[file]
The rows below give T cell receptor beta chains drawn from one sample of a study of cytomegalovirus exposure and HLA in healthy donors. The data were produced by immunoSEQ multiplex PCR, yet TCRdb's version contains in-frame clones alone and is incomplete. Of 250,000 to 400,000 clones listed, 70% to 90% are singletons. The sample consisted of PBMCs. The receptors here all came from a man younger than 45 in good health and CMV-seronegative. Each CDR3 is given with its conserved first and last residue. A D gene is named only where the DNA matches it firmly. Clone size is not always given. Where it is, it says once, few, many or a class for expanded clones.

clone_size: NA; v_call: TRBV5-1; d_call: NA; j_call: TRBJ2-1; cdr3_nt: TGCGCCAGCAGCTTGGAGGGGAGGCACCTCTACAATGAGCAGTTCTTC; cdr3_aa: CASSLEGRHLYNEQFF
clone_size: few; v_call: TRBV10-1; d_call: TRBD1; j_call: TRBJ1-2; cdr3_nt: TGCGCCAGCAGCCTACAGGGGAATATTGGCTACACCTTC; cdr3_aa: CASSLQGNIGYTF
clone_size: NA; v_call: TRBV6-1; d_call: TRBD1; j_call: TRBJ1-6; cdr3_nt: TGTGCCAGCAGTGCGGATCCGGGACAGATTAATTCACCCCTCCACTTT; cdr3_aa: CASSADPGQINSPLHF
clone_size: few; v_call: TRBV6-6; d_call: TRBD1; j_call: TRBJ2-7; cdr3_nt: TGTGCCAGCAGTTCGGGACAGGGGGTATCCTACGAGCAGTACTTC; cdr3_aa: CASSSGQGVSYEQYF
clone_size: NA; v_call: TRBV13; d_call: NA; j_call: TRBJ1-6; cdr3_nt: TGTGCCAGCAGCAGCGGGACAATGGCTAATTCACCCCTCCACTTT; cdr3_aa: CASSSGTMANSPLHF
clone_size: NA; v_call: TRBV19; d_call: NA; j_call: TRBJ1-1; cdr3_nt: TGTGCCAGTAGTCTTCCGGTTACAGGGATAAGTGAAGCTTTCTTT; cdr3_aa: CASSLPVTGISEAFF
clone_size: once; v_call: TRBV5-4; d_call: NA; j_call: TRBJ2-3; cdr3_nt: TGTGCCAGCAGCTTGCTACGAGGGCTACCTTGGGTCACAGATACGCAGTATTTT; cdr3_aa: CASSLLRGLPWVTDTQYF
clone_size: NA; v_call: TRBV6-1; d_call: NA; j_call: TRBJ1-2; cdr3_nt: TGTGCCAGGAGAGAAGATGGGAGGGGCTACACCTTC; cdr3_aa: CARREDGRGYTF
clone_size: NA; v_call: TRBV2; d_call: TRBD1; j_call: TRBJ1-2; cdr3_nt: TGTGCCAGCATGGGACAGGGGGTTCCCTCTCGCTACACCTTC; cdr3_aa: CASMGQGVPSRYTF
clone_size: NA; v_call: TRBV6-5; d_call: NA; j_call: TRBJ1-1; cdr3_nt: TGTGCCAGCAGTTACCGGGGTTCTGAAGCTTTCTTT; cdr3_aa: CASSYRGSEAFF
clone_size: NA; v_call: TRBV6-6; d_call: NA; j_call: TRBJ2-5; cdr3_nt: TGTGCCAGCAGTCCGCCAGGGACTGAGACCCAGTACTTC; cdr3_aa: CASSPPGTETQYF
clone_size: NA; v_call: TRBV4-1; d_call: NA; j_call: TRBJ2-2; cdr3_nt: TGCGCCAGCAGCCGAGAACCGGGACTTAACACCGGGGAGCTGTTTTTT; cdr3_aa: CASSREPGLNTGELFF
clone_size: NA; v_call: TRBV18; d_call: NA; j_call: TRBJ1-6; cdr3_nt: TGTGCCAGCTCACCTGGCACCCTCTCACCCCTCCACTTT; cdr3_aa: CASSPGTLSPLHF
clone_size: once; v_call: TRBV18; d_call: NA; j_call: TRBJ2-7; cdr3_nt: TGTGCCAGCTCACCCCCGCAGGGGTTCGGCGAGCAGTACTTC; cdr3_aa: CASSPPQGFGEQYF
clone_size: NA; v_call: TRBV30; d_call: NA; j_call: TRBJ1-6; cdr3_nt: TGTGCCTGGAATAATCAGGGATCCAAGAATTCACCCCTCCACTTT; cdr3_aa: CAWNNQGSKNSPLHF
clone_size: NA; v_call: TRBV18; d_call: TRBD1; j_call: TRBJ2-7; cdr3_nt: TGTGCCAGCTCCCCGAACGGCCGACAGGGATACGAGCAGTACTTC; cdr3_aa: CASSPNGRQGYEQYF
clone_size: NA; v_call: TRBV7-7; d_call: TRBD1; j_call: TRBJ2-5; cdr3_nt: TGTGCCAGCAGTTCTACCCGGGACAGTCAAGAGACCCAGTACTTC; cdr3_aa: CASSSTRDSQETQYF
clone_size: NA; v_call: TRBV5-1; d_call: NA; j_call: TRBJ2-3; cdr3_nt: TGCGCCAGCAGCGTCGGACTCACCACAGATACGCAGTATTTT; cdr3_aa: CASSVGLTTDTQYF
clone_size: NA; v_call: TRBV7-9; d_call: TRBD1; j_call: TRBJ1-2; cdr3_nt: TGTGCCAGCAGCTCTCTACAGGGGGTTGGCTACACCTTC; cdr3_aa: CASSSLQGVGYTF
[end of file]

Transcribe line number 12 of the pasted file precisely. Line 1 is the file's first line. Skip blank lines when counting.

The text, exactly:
clone_size: NA; v_call: TRBV6-6; d_call: NA; j_call: TRBJ2-5; cdr3_nt: TGTGCCAGCAGTCCGCCAGGGACTGAGACCCAGTACTTC; cdr3_aa: CASSPPGTETQYF